My husband’s parents and brother came to visit us for Christmas last year. We hadn’t had any holiday visitors since we moved to Iowa five years ago. Our first Christmas was difficult and a bit lonely. However, the ones following were amazing. We learned how to band together as a family and follow through with our own traditions.
Having family come to visit us was actually a strange thing at first, because we were used to doing it on our own. On Christmas night, my mother-in-law looked through our little kitchen window and said, “Doesn’t that look like a nice picture?” It’s a symbol to me of hard work, family love, and growth.
My brother-in-law, in the blue shirt, was eight-years-old when I met my husband. He was the baby of the family and cried when he lost board games. Now, he is 23, in college, and making his way through life.
My father-in-law, on the right, had just made his famous Christmas waffles with ice cream—a tradition we have carried on. The kids were reveling in Christmas joy and exhaustion, and we were all enjoying the quiet that comes with Christmas night. We were grateful our extended family had made the 18-hour drive just to be with us.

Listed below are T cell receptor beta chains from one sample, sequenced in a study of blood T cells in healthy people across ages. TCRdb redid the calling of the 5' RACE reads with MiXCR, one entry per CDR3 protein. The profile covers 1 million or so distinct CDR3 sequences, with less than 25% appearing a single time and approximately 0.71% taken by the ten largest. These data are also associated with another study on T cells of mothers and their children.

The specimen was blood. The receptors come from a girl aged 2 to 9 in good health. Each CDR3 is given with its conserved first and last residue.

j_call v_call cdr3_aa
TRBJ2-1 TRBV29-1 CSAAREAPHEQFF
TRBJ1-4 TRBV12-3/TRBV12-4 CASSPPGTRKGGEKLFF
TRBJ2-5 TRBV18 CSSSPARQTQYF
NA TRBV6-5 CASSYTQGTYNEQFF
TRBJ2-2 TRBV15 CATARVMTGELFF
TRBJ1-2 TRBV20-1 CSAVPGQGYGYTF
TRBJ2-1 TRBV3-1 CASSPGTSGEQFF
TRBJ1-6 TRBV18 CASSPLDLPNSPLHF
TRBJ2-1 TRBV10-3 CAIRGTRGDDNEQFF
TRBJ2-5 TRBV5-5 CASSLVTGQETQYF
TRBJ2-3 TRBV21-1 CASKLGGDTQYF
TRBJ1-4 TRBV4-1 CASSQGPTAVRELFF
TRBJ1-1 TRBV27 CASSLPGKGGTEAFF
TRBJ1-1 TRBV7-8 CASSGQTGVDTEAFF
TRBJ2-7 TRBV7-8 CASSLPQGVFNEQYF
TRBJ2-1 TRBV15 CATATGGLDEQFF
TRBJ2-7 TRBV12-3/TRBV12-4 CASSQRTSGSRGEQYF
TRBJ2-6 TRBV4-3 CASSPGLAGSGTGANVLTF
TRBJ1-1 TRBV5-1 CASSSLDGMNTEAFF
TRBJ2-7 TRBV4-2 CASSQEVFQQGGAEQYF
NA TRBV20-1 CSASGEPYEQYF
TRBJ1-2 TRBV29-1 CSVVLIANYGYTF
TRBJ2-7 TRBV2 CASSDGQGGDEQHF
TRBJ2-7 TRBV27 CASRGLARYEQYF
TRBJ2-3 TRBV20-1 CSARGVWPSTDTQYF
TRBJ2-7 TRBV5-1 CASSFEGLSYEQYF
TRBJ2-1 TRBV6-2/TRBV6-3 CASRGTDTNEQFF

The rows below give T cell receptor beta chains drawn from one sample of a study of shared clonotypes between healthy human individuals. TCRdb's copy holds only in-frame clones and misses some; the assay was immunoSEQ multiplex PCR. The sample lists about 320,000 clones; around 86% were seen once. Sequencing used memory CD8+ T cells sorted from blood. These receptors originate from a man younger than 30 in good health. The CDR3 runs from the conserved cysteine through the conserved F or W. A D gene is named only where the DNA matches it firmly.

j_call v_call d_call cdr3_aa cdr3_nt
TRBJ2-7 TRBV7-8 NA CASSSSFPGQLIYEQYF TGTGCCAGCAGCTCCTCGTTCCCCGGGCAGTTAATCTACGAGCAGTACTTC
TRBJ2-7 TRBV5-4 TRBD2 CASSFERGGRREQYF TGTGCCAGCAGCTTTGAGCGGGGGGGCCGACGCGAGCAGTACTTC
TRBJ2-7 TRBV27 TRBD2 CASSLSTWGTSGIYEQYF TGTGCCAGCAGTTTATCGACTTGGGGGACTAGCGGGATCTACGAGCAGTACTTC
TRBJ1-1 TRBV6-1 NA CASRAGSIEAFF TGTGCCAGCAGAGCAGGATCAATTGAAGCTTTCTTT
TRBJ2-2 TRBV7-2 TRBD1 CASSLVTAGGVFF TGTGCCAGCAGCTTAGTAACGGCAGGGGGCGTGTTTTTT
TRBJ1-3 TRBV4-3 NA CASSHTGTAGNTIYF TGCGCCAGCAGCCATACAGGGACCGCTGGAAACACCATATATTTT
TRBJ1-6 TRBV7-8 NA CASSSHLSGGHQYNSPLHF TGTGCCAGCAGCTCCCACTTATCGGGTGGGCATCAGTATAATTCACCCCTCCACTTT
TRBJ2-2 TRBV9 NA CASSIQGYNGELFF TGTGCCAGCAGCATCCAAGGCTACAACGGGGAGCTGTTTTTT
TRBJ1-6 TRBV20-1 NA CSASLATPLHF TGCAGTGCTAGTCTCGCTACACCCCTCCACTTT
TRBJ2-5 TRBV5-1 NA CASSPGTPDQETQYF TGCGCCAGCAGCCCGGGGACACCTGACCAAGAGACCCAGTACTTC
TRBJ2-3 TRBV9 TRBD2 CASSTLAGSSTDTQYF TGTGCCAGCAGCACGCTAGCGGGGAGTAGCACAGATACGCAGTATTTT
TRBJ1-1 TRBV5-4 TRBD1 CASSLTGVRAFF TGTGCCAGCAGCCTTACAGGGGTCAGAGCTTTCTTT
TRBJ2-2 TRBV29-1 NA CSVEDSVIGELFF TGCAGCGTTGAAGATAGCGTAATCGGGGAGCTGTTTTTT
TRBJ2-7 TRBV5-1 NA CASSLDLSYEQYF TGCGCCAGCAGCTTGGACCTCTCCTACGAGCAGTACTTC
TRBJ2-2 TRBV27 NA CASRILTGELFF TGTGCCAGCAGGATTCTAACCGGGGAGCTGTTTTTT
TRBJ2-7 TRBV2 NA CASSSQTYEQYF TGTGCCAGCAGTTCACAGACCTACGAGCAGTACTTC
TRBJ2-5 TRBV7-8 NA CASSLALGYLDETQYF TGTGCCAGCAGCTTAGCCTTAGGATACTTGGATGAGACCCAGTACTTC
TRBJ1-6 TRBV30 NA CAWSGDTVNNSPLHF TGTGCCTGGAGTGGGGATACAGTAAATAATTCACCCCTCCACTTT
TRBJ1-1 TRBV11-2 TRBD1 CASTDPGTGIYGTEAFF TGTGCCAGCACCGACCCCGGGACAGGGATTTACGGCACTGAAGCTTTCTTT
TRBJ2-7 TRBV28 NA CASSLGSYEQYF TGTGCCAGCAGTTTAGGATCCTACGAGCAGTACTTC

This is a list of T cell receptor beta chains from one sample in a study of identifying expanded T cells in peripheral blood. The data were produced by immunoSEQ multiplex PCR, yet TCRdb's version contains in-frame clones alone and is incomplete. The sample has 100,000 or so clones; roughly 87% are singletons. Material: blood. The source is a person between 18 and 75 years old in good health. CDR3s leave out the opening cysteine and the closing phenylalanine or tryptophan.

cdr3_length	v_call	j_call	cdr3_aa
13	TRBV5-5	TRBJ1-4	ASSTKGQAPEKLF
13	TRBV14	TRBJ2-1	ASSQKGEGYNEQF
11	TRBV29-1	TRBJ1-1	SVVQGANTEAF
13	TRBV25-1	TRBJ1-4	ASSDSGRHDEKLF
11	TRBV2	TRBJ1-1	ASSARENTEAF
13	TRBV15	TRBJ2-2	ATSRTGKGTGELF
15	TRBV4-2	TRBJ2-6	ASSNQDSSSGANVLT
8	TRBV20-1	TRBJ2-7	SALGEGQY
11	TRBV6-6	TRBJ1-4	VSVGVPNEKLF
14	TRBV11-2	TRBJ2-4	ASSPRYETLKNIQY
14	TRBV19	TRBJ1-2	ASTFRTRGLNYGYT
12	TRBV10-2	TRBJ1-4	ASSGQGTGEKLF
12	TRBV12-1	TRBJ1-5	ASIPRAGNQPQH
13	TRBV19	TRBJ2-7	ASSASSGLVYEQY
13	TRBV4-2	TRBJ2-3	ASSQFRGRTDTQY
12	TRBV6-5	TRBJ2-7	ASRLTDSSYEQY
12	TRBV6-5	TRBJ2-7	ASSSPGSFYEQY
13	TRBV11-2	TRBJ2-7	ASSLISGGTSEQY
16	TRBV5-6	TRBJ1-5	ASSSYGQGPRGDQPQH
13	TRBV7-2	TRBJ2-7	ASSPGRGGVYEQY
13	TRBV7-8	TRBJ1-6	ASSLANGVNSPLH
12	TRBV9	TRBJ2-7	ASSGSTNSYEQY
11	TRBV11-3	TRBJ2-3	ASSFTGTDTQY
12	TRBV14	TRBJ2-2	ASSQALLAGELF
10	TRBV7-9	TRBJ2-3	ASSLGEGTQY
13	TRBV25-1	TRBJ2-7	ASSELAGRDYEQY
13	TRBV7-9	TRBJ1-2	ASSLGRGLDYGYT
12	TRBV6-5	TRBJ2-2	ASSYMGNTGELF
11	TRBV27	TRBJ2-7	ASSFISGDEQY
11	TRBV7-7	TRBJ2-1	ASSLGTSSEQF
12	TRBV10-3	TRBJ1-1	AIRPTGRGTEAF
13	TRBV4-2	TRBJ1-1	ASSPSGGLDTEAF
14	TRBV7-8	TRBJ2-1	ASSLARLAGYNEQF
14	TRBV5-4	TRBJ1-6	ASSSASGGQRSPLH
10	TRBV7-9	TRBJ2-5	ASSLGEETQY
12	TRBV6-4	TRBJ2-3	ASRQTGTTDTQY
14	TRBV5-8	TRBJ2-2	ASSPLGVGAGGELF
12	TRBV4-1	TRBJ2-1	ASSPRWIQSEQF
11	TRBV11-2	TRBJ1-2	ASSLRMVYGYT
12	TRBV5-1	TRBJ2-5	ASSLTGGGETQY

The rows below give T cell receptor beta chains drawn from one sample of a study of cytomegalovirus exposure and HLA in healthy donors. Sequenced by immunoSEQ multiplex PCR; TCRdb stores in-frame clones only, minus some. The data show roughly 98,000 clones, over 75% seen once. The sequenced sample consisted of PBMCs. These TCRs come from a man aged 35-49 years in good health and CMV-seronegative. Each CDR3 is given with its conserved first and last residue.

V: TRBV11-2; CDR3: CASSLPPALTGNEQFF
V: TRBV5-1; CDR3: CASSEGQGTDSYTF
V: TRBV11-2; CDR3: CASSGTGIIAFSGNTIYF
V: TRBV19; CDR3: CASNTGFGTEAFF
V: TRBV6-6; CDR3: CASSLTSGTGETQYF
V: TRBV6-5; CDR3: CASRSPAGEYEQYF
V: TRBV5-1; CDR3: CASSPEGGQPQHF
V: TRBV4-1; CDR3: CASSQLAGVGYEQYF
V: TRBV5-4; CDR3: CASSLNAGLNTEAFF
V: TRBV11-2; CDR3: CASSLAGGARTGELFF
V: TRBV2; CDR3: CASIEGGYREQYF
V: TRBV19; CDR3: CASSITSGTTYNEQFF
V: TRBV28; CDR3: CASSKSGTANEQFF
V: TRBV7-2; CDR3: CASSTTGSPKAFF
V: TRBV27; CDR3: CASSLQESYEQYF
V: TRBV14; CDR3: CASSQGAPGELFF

This is when things come full circle. You see all the hard work, dedication, and time you put into your family traditions, hoping your children will make lasting memories and pass them on to their own kids. That one day, they will say, “Remember when Nanah and Papa and Jordan came to visit us?”
QUESTION: What family traditions have you established that you hope will be passed down to future generations?
CHALLENGE: Make a list of your current family traditions by month. Decide if there are any you want to add or take away. Evaluate if they are creating the lasting memories you hope to give your children. Get input from your children.
Edited by Kimberly Price and Sarah Monson.
Image provided by the author; graphics added by Anna Jenkins.